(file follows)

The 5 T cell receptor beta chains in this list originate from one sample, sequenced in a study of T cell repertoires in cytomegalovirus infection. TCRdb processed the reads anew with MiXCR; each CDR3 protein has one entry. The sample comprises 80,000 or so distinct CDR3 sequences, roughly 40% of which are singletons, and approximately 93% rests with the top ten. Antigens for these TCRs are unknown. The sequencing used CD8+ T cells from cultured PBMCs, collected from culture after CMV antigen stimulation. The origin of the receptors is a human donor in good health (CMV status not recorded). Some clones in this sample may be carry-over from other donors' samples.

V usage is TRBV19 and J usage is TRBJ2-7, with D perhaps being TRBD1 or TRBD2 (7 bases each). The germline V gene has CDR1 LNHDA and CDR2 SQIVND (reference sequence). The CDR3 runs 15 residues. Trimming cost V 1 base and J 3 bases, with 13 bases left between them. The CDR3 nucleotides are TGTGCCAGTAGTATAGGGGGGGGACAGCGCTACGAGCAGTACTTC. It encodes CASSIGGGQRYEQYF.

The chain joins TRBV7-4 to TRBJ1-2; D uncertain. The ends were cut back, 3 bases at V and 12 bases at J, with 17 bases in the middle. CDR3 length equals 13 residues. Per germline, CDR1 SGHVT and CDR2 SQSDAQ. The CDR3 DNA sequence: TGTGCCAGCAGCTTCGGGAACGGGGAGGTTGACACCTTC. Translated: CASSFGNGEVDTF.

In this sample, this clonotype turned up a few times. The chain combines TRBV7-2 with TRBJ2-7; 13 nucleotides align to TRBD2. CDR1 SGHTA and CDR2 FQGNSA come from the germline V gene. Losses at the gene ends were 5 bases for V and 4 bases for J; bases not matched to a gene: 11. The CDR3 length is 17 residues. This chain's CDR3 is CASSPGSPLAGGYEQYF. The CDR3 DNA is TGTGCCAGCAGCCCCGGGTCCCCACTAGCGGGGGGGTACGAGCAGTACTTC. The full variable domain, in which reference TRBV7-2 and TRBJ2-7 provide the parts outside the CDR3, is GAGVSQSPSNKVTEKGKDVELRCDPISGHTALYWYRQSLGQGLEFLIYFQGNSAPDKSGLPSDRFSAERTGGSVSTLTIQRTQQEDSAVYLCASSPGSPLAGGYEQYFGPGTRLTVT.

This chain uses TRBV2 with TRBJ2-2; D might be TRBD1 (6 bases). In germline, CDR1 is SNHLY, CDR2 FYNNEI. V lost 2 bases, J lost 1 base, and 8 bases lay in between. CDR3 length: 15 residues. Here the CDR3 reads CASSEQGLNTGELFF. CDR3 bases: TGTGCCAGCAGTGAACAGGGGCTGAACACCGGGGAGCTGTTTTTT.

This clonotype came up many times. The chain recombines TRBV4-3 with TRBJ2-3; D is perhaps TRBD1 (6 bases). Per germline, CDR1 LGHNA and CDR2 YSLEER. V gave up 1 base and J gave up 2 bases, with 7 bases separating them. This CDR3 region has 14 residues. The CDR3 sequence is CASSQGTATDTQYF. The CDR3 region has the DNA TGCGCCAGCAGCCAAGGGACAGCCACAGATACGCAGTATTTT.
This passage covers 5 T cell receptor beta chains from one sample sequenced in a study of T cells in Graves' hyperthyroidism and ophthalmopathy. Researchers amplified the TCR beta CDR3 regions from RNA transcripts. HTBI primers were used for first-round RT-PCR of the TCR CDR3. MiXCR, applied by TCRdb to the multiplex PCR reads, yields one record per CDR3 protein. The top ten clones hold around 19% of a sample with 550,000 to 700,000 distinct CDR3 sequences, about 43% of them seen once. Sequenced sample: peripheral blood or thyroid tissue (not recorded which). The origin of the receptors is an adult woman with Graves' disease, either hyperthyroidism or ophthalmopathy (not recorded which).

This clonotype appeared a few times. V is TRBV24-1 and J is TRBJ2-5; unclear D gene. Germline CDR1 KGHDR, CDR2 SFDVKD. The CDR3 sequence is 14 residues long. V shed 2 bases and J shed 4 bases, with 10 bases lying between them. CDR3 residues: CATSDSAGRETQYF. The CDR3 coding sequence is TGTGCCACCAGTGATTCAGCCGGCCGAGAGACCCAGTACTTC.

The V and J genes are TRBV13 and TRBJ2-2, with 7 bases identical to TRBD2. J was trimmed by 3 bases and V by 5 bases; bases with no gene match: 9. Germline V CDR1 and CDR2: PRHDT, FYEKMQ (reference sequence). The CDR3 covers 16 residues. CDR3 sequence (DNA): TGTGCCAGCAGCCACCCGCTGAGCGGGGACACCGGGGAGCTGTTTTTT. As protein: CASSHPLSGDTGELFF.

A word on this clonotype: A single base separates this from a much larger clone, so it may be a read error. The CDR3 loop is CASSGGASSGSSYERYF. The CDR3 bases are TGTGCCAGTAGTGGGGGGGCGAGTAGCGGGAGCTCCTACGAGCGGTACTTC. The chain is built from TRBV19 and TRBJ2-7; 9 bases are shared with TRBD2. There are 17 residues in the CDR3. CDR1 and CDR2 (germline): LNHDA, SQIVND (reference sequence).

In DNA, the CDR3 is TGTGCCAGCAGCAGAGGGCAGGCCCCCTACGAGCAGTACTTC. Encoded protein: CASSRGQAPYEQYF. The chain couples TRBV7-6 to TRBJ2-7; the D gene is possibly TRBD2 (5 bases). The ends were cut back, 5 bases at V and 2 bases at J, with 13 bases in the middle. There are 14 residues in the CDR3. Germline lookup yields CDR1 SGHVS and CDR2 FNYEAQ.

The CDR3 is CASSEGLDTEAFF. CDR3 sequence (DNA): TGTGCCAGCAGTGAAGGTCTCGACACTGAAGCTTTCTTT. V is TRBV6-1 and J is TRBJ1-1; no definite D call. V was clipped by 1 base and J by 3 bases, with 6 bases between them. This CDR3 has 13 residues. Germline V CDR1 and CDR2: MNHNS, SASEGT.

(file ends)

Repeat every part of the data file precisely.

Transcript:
The 5 T cell receptor beta chains in this list originate from one sample, sequenced in a study of T cell repertoires in cytomegalovirus infection. TCRdb processed the reads anew with MiXCR; each CDR3 protein has one entry. The sample comprises 80,000 or so distinct CDR3 sequences, roughly 40% of which are singletons, and approximately 93% rests with the top ten. Antigens for these TCRs are unknown. The sequencing used CD8+ T cells from cultured PBMCs, collected from culture after CMV antigen stimulation. The origin of the receptors is a human donor in good health (CMV status not recorded). Some clones in this sample may be carry-over from other donors' samples.

V usage is TRBV19 and J usage is TRBJ2-7, with D perhaps being TRBD1 or TRBD2 (7 bases each). The germline V gene has CDR1 LNHDA and CDR2 SQIVND (reference sequence). The CDR3 runs 15 residues. Trimming cost V 1 base and J 3 bases, with 13 bases left between them. The CDR3 nucleotides are TGTGCCAGTAGTATAGGGGGGGGACAGCGCTACGAGCAGTACTTC. It encodes CASSIGGGQRYEQYF.

The chain joins TRBV7-4 to TRBJ1-2; D uncertain. The ends were cut back, 3 bases at V and 12 bases at J, with 17 bases in the middle. CDR3 length equals 13 residues. Per germline, CDR1 SGHVT and CDR2 SQSDAQ. The CDR3 DNA sequence: TGTGCCAGCAGCTTCGGGAACGGGGAGGTTGACACCTTC. Translated: CASSFGNGEVDTF.

In this sample, this clonotype turned up a few times. The chain combines TRBV7-2 with TRBJ2-7; 13 nucleotides align to TRBD2. CDR1 SGHTA and CDR2 FQGNSA come from the germline V gene. Losses at the gene ends were 5 bases for V and 4 bases for J; bases not matched to a gene: 11. The CDR3 length is 17 residues. This chain's CDR3 is CASSPGSPLAGGYEQYF. The CDR3 DNA is TGTGCCAGCAGCCCCGGGTCCCCACTAGCGGGGGGGTACGAGCAGTACTTC. The full variable domain, in which reference TRBV7-2 and TRBJ2-7 provide the parts outside the CDR3, is GAGVSQSPSNKVTEKGKDVELRCDPISGHTALYWYRQSLGQGLEFLIYFQGNSAPDKSGLPSDRFSAERTGGSVSTLTIQRTQQEDSAVYLCASSPGSPLAGGYEQYFGPGTRLTVT.

This chain uses TRBV2 with TRBJ2-2; D might be TRBD1 (6 bases). In germline, CDR1 is SNHLY, CDR2 FYNNEI. V lost 2 bases, J lost 1 base, and 8 bases lay in between. CDR3 length: 15 residues. Here the CDR3 reads CASSEQGLNTGELFF. CDR3 bases: TGTGCCAGCAGTGAACAGGGGCTGAACACCGGGGAGCTGTTTTTT.

This clonotype came up many times. The chain recombines TRBV4-3 with TRBJ2-3; D is perhaps TRBD1 (6 bases). Per germline, CDR1 LGHNA and CDR2 YSLEER. V gave up 1 base and J gave up 2 bases, with 7 bases separating them. This CDR3 region has 14 residues. The CDR3 sequence is CASSQGTATDTQYF. The CDR3 region has the DNA TGCGCCAGCAGCCAAGGGACAGCCACAGATACGCAGTATTTT.
This passage covers 5 T cell receptor beta chains from one sample sequenced in a study of T cells in Graves' hyperthyroidism and ophthalmopathy. Researchers amplified the TCR beta CDR3 regions from RNA transcripts. HTBI primers were used for first-round RT-PCR of the TCR CDR3. MiXCR, applied by TCRdb to the multiplex PCR reads, yields one record per CDR3 protein. The top ten clones hold around 19% of a sample with 550,000 to 700,000 distinct CDR3 sequences, about 43% of them seen once. Sequenced sample: peripheral blood or thyroid tissue (not recorded which). The origin of the receptors is an adult woman with Graves' disease, either hyperthyroidism or ophthalmopathy (not recorded which).

This clonotype appeared a few times. V is TRBV24-1 and J is TRBJ2-5; unclear D gene. Germline CDR1 KGHDR, CDR2 SFDVKD. The CDR3 sequence is 14 residues long. V shed 2 bases and J shed 4 bases, with 10 bases lying between them. CDR3 residues: CATSDSAGRETQYF. The CDR3 coding sequence is TGTGCCACCAGTGATTCAGCCGGCCGAGAGACCCAGTACTTC.

The V and J genes are TRBV13 and TRBJ2-2, with 7 bases identical to TRBD2. J was trimmed by 3 bases and V by 5 bases; bases with no gene match: 9. Germline V CDR1 and CDR2: PRHDT, FYEKMQ (reference sequence). The CDR3 covers 16 residues. CDR3 sequence (DNA): TGTGCCAGCAGCCACCCGCTGAGCGGGGACACCGGGGAGCTGTTTTTT. As protein: CASSHPLSGDTGELFF.

A word on this clonotype: A single base separates this from a much larger clone, so it may be a read error. The CDR3 loop is CASSGGASSGSSYERYF. The CDR3 bases are TGTGCCAGTAGTGGGGGGGCGAGTAGCGGGAGCTCCTACGAGCGGTACTTC. The chain is built from TRBV19 and TRBJ2-7; 9 bases are shared with TRBD2. There are 17 residues in the CDR3. CDR1 and CDR2 (germline): LNHDA, SQIVND (reference sequence).

In DNA, the CDR3 is TGTGCCAGCAGCAGAGGGCAGGCCCCCTACGAGCAGTACTTC. Encoded protein: CASSRGQAPYEQYF. The chain couples TRBV7-6 to TRBJ2-7; the D gene is possibly TRBD2 (5 bases). The ends were cut back, 5 bases at V and 2 bases at J, with 13 bases in the middle. There are 14 residues in the CDR3. Germline lookup yields CDR1 SGHVS and CDR2 FNYEAQ.

The CDR3 is CASSEGLDTEAFF. CDR3 sequence (DNA): TGTGCCAGCAGTGAAGGTCTCGACACTGAAGCTTTCTTT. V is TRBV6-1 and J is TRBJ1-1; no definite D call. V was clipped by 1 base and J by 3 bases, with 6 bases between them. This CDR3 has 13 residues. Germline V CDR1 and CDR2: MNHNS, SASEGT.